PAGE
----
Cardiology 101: Insights into Bradycardia

senior woman suffering from heartache at home

Ideally, the heart of an adult at rest should beat 72 times per second. But what if your heart beats at 40 beats per second? Would you be able to survive through it?

In Cardiology, the condition in which a heart beats slower than 60 beats per minute is termed Bradycardia. Pronounced as brae-dee-Kaa-dee-uh, it is defined as:

When your heart beats once, it circulates the oxygen that you inhale throughout your body with the help of blood. However, lower heartbeats mean lesser oxygen supply to the body. Therefore, Bradycardia can be a serious issue.

Many-a-times, a slower heart rate is considered normal in an otherwise healthy human being, specifically, when there are no associated symptoms or discomfort. Sometimes, it even goes unnoticed by the individual himself due to the absence of any sign of complication.

Symptoms of Bradycardia

According to Cardiology, a slower heart rate will not be able to provide the required amount of oxygen to your body. Hence, your brain or other organs might start giving you some signals of Bradycardia.

  • Fatigue
  • Chest pains
  • Panting
  • Weakness
  • Lower stamina
  • Palpitations
  • Confusion or disorientation
  • Light-headedness
  • Fainting

When should you Visit a Doctor?

For athletes or young healthy people who exercise regularly, it is quite normal to have a heart rate going below 60 beats per minute and feel absolutely normal. This is a normal tendency of their bodies, and usually, a slower heart rate would go unnoticed in such individuals unless checked. Their bodies do not even show any symptoms of Bradycardia.

However, when your body gives any one or more of the above-mentioned symptoms, it is better to consult a doctor immediately. If you ignore these symptoms, your condition might worsen, leading to an even lower heart rate that might even harm your body irreversibly. If your heart rate drops to 30, you can faint due to less oxygen supply, suffer brain stroke, slip into a coma, or even die from congestive heart failure.

Therefore, whenever you have episodes of Bradycardia for a longer period, frequently, continuously, or associated with any of the symptoms, it is advisable to visit a Cardiology specialist at the earliest.

Causes of Bradycardia

Bradycardia can be a serious issue for people facing severe symptoms, along with a slower heart rate. For such people, doctors usually conduct a series of tests to understand the probable reason causing Bradycardia. Several potential causes have been listed below.

  • The most common cause of Bradycardia is the malfunctioning of the natural pacemaker. A pacemaker or a sinus node controls the pumping of heart chambers through electrical signals. When the normal functioning of this natural pacemaker is disturbed, the heart rate becomes either arrhythmic or slower.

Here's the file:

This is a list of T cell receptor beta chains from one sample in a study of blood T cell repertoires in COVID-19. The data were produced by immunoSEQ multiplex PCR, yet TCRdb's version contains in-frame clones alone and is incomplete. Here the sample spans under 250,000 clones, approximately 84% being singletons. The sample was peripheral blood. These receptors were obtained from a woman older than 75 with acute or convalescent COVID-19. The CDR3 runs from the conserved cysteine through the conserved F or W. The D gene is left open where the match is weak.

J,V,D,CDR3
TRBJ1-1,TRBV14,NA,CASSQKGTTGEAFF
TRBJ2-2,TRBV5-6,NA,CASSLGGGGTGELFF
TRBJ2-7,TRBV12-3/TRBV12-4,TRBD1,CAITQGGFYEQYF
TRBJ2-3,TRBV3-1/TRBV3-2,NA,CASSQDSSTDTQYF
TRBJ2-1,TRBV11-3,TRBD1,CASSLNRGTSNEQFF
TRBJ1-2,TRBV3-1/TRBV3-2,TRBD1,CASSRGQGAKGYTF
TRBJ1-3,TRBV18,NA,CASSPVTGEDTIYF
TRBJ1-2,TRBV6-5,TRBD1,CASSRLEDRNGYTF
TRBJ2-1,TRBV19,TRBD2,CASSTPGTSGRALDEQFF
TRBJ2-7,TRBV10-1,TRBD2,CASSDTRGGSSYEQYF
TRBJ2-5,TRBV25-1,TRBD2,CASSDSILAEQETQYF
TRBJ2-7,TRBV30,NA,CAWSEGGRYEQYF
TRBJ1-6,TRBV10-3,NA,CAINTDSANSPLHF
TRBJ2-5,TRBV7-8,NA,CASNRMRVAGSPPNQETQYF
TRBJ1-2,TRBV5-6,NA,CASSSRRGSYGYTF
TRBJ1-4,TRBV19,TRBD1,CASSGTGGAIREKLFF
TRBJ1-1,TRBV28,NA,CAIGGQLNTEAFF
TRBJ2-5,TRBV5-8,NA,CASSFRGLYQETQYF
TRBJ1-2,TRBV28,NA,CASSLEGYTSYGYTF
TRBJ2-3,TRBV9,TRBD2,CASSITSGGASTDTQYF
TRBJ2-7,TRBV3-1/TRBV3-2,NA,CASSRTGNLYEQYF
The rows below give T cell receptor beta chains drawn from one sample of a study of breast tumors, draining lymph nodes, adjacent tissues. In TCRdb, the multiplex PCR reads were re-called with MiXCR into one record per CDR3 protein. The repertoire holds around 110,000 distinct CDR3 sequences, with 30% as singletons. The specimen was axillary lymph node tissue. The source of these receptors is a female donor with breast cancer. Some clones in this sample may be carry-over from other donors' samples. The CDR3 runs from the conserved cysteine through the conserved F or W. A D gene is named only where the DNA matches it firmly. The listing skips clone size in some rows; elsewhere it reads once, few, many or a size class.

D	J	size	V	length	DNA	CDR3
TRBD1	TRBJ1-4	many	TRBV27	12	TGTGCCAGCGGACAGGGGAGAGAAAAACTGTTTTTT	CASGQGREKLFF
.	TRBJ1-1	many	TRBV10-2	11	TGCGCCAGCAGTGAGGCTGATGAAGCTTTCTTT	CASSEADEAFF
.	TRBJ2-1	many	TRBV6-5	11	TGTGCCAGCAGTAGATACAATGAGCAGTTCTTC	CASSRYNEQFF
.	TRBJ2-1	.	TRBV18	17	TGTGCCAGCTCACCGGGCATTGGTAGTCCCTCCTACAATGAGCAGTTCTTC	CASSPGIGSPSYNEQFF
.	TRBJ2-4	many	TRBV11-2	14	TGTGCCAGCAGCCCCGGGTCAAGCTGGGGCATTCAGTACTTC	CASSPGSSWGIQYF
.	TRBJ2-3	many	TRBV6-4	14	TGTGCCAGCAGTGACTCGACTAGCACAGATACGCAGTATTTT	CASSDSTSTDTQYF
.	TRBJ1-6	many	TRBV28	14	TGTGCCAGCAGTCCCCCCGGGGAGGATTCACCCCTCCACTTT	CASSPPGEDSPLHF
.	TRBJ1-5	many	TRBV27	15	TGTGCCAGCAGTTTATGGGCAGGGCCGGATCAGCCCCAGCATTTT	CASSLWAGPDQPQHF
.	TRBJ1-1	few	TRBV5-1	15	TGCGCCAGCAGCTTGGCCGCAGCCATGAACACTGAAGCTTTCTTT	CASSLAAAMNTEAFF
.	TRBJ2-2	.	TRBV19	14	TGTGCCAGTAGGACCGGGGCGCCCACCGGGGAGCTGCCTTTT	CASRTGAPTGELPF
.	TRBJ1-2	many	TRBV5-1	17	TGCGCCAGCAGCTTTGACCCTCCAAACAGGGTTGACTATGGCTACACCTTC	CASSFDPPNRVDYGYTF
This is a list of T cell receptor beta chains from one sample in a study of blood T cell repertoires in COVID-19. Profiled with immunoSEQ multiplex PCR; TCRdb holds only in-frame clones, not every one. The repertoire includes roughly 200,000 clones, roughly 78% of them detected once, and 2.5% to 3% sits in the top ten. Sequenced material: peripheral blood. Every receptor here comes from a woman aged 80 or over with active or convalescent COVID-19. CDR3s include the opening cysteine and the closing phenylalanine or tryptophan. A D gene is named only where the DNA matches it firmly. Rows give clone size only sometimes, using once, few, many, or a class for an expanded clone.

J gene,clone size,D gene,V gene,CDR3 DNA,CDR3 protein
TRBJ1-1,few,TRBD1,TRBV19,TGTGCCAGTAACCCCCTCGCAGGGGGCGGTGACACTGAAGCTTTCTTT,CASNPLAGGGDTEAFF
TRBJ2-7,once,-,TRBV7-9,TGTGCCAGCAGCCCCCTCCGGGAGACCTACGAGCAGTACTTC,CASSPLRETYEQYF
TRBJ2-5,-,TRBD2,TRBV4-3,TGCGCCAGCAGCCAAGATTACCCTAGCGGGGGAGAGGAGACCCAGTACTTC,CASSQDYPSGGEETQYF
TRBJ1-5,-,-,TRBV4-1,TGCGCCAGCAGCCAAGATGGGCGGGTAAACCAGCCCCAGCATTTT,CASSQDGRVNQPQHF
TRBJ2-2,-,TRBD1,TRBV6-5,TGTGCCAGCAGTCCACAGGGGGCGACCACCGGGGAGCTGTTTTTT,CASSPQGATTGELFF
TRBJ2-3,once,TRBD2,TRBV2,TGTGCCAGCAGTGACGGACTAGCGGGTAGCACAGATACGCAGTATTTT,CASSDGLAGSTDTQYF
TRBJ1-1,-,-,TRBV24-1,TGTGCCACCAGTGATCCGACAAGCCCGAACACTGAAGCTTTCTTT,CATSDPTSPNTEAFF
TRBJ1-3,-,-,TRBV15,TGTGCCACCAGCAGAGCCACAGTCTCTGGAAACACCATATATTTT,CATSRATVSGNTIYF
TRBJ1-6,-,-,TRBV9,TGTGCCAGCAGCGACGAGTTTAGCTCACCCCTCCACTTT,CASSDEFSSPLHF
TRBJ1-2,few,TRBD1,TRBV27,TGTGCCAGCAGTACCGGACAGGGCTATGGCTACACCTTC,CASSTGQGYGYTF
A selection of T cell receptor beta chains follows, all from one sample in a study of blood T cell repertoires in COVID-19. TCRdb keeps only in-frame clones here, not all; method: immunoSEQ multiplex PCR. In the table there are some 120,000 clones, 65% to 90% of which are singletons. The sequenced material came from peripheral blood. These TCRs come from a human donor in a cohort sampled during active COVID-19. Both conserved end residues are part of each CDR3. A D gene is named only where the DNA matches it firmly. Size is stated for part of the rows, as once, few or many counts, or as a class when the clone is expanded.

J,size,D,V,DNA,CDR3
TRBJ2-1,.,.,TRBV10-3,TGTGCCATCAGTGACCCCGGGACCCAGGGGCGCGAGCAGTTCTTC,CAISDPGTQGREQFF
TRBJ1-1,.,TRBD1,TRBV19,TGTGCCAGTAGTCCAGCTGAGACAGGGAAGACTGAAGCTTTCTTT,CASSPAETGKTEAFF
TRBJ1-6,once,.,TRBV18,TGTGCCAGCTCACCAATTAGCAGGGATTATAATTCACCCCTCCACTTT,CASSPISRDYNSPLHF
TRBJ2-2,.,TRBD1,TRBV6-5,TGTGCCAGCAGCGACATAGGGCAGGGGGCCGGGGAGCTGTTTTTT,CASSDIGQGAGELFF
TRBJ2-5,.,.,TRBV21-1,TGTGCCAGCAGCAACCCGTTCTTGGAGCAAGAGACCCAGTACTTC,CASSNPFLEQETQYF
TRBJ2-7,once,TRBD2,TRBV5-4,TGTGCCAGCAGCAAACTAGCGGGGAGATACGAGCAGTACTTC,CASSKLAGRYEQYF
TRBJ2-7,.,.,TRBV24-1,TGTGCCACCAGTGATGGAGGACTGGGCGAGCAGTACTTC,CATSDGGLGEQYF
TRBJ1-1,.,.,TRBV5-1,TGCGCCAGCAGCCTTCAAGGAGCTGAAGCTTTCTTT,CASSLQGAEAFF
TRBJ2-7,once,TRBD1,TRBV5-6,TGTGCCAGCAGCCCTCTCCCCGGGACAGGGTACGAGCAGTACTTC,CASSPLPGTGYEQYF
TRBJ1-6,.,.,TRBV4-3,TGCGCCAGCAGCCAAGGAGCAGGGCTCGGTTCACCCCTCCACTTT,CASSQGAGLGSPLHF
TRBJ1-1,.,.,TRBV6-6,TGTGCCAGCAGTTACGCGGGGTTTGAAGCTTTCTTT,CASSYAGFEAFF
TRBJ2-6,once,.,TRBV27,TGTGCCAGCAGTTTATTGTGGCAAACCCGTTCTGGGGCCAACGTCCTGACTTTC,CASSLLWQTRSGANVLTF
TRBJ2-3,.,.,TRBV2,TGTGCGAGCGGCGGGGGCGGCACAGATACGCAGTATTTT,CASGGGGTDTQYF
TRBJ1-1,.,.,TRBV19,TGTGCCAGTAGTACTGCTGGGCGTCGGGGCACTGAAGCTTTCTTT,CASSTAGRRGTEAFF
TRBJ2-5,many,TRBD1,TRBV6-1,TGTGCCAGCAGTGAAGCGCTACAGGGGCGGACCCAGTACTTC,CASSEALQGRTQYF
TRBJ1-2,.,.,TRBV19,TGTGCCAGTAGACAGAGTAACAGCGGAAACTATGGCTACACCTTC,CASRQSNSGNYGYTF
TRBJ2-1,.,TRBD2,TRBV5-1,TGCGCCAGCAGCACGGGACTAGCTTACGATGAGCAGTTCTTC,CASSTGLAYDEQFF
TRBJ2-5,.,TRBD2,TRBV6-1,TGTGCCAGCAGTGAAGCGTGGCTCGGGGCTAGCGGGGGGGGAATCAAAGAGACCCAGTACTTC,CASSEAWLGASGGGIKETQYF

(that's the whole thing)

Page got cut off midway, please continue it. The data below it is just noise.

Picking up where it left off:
• As you age, it is normal to have a lower heart rate. However, if it is too low or causes discomfort, it might be because of some heart tissue damage caused by ageing. Heart disease or a heart attack can also damage heart tissues.
  • Atrio-ventricular blockages hinder proper communication between the top and bottom chambers of the heart. This can also cause the heart to beat slower than usual.
  • Infection in heart tissues.
  • Congenital heart defect or heart disorder from birth.
  • Imbalance of chemicals like potassium and calcium in the body.
  • Hypothyroidism
  • Medications like those for high blood pressure, psychosis, and heart arrhythmia.

Diagnosis and Treatment

A proper diagnosis of the cause of Bradycardia is the only way to lead a doctor to the right treatment. The doctor may ask you to conduct an ECG (electrocardiogram) to understand the electrical signals of your heart. Some blood tests might be required to check the hormonal and chemical imbalances in your body. A 24-hour monitor might also be required to measure your heart activity over this time.

After getting all of these tests done, your doctor would be able to analyze the root cause of your Bradycardia. Further, this would help him decide on the treatment. He might just change some of your medications if your current ones are causing the issue. Alternatively, if there are some imbalances of chemicals or thyroid in your blood, your doctor might prescribe drugs to cure them.

For some graver issues like those related to the pacemaker, your doctor might decide to replace your natural pacemaker with an artificial one through a small surgery.

In any case, it is important to note that usually, Bradycardia demands to visit a Cardiology specialist but, isn’t an emergency situation and allows ample time for the doctor and the patient to mutually decide for the course of treatment.